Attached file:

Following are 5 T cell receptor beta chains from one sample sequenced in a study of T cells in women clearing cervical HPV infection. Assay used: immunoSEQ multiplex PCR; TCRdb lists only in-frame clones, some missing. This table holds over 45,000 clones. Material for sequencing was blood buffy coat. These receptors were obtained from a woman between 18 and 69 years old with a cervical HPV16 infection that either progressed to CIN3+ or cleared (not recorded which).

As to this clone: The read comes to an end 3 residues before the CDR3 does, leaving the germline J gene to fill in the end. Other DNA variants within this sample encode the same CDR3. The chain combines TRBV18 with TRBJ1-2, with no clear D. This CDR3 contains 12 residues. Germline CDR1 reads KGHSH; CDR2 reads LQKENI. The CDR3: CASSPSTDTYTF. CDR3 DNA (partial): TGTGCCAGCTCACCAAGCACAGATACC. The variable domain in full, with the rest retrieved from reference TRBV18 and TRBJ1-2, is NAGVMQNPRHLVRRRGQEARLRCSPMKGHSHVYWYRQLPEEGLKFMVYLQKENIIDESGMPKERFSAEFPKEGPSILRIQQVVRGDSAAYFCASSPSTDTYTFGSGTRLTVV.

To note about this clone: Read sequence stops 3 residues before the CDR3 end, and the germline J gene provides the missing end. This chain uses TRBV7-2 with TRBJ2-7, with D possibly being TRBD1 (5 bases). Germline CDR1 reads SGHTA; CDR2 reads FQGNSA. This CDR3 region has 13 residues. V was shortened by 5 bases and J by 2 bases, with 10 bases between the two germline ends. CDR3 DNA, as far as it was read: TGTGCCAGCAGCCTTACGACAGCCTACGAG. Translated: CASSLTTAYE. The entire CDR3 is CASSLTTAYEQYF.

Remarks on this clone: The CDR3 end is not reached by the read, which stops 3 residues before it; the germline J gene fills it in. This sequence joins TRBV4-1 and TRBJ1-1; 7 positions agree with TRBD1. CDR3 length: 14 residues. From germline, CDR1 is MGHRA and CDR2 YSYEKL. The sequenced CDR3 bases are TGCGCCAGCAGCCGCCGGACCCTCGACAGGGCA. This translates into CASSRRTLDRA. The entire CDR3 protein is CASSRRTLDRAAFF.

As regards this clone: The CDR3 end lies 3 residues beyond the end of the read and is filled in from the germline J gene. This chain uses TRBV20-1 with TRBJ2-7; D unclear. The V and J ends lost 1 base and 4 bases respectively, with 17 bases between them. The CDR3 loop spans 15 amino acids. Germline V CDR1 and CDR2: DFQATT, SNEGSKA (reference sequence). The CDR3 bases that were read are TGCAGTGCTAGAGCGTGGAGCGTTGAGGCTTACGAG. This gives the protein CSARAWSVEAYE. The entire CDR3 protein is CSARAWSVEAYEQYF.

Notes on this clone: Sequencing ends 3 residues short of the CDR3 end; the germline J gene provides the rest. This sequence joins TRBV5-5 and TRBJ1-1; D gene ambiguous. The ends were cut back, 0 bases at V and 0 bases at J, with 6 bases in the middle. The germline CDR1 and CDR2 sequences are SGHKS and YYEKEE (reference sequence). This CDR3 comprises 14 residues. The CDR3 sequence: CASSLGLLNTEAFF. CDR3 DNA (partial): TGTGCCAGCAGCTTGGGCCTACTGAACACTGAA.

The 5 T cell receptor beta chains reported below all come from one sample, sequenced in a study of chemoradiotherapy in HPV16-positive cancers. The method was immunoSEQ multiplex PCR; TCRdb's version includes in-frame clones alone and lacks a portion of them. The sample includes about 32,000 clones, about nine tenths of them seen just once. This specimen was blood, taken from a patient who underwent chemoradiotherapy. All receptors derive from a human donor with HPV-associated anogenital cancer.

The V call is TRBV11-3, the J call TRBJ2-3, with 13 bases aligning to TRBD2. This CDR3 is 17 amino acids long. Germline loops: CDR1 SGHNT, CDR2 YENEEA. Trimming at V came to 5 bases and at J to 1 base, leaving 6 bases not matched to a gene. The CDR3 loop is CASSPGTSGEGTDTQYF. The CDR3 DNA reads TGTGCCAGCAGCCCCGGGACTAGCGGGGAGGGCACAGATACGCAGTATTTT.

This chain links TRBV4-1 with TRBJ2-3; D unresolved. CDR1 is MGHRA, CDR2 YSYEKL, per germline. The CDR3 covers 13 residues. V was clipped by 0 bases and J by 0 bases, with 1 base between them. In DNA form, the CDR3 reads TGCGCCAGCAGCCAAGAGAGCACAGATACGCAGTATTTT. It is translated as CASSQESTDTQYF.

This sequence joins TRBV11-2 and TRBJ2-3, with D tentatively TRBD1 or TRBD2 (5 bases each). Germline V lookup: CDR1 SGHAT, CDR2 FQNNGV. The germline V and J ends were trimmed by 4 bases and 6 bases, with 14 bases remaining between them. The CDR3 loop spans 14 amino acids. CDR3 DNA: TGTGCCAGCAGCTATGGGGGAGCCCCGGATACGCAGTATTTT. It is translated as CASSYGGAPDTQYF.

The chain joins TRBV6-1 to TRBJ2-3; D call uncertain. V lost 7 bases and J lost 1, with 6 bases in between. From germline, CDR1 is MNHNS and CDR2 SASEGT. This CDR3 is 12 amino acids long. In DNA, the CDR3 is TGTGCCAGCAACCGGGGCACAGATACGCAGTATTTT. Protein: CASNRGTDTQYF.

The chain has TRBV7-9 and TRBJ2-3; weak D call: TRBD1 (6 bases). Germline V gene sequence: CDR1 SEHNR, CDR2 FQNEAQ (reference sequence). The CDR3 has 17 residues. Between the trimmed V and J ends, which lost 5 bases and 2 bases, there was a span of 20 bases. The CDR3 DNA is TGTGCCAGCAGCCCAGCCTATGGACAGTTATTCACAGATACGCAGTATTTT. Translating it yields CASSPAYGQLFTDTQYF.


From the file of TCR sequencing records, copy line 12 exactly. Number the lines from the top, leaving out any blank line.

The chain has TRBV7-9 and TRBJ2-3; weak D call: TRBD1 (6 bases). Germline V gene sequence: CDR1 SEHNR, CDR2 FQNEAQ (reference sequence). The CDR3 has 17 residues. Between the trimmed V and J ends, which lost 5 bases and 2 bases, there was a span of 20 bases. The CDR3 DNA is TGTGCCAGCAGCCCAGCCTATGGACAGTTATTCACAGATACGCAGTATTTT. Translating it yields CASSPAYGQLFTDTQYF.